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Open the lid and the first thing you’ll notice is the clever single hydraulic strut, which magically holds the lid open at any position you wish. An LED lights up the all-white interior, which is massive if you’re used to the standard 40-liter-size fridge. There’s a big bottom compartment and a high shelf, which can be blocked off as a produce shelf by turning the basket around so its high side is toward the shelf. Turned the other way, the basket allows long items to be laid horizontally. One feature that might be an issue for some vehicles: There is no way to convert the lid to side-opening.

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Mechanically, the Elements uses an industry-standard Nidec/Secop (formerly Danfoss) BD35F compressor, with a three-stage low-voltage cutoff. Of the two standard 12V fridge compressors—this and the Sawafuji swing-motor compressor—the Secop tends to run more quietly at the expense of a more complex mechanism. The Secop can also be run at different speeds to optimize power use. Both compressors have proven reliable over the years, and both will operate at significant angles, unlike the cheap absorption-type fridges still found in some RVs and campers. ARB enhanced the performance and efficiency of the Elements by incorporating a full-height evaporator; this should keep temperatures more uniform throughout the fridge. Those temperatures can be dialed down to 0º Fahrenheit (-18ºC) if you choose, even in 90º (35ºC) weather. The walls on the Elements are noticeably thicker than those on my old ARB fridge, which will also help keep power consumption down.

Options for the Elements include a remote temperature monitor, various bases, and a tie-down kit. If you buy the latter, a word of caution: The slots on the metal buckles of mine were razor sharp and would have severed a strap in short order; I had to file them smooth.

I was a bit surprised that ARB’s initial release of the Elements was in the larger, 60-liter model rather than the more common 40-45-liter size, but perhaps the decision was driven by their own sales figures of the previous version. I’m certain other sizes will follow, and I’m curious if the company will eventually add a model with separate fridge and freezer compartments. 

Overall, I think ARB has built a fridge that is several genuine steps forward and will carry on the sterling reputation of the company.

Measure first! The Elements barely fit in the back of my FJ40

Measure first! The Elements barely fit in the back of my FJ40

ARB USA is here. Retail on the Elements fridge, for some strange reason known only to the marketing department, is $1444.49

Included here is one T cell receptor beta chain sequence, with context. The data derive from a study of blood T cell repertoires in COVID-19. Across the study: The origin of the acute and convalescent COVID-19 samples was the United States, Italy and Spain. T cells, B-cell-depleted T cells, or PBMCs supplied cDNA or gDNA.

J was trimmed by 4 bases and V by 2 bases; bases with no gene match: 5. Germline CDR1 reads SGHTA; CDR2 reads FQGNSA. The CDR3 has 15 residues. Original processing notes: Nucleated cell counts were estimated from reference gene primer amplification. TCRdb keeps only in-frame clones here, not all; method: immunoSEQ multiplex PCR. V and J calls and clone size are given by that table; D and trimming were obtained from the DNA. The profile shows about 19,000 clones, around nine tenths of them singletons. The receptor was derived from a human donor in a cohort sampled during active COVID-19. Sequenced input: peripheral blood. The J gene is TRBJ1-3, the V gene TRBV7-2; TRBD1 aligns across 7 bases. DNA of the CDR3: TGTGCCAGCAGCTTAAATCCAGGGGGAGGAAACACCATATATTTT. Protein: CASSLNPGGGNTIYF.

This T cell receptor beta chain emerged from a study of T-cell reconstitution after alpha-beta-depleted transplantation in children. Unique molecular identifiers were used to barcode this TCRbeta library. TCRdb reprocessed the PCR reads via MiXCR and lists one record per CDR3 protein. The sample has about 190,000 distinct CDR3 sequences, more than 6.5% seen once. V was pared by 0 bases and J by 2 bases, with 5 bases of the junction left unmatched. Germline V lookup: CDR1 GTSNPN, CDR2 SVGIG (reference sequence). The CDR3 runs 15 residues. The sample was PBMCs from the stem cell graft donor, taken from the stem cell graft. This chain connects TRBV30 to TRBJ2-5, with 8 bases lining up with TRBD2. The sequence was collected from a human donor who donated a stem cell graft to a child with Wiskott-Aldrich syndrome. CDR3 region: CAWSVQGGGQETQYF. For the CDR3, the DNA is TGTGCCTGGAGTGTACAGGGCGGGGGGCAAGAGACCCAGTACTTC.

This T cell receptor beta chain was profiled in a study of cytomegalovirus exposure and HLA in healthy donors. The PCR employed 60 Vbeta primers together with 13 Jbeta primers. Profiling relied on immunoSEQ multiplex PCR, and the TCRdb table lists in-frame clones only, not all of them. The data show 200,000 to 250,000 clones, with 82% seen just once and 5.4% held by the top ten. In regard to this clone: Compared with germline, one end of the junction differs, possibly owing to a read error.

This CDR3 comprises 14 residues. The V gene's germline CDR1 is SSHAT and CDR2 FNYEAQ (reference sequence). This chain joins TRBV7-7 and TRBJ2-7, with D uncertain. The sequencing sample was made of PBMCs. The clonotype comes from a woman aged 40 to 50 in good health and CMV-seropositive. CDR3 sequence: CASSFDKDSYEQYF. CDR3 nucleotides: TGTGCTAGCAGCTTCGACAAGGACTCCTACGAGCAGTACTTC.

So, you think your Zarges cases are stylish?

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How about an aluminum-clad explorer’s trunk from Louis Vuitton?

Apparently only a few of these trunks were produced in 1892, and of that few only two known examples survive. This one was recently auctioned by Christie’s for the astounding figure of £160,000 ($206,000). For that price you could buy 412 similarly sized Zarges cases.

But they wouldn’t say Luis Vuitton on the label.

Apparently this one spent much of its life in the UK basement of a family who had no idea of its value.

More here.

New MAXTRAX Xtreme

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It’s well-known that I’m a fan of the original MaxTrax, and have defended them against cut-price copies. I’ve also noted that I refuse to use the company’s all-caps MAXTRAX spelling, which as a grammarian I find wincingly annoying (I compromise with MaxTrax). Now . . . sigh . . . the company is torturing me again with their new product, named the Xtreme. Ugh.

I grit my teeth and continue, because the new product, a prototype of which I received recently, looks to be a significant leap in the technology of composite recovery mats. Why? Because the teeth, or studs, of the new mat are made from hard-coated aluminum rather than molded-in nylon. And . . . they are user-replaceable.

As anyone who has used them knows, the salient disadvantage of composite recovery mats is that, if you allow too much wheel spin while attempting to climb onto them, the studs can melt, significantly and permanently reducing the effectiveness of the product. Recent mats using harder plastic studs helped but did not cure the issue. The Xtreme might just do so.

The composite base of the new mat is the same reinforced nylon material as the original MaxTrax, which I and many other testers have found to be superior to the polyethylene used by some lower-priced competitors. There is also extra reinforcement in the bottom webbing. Combining that with the aluminum studs should provide vastly improved durability.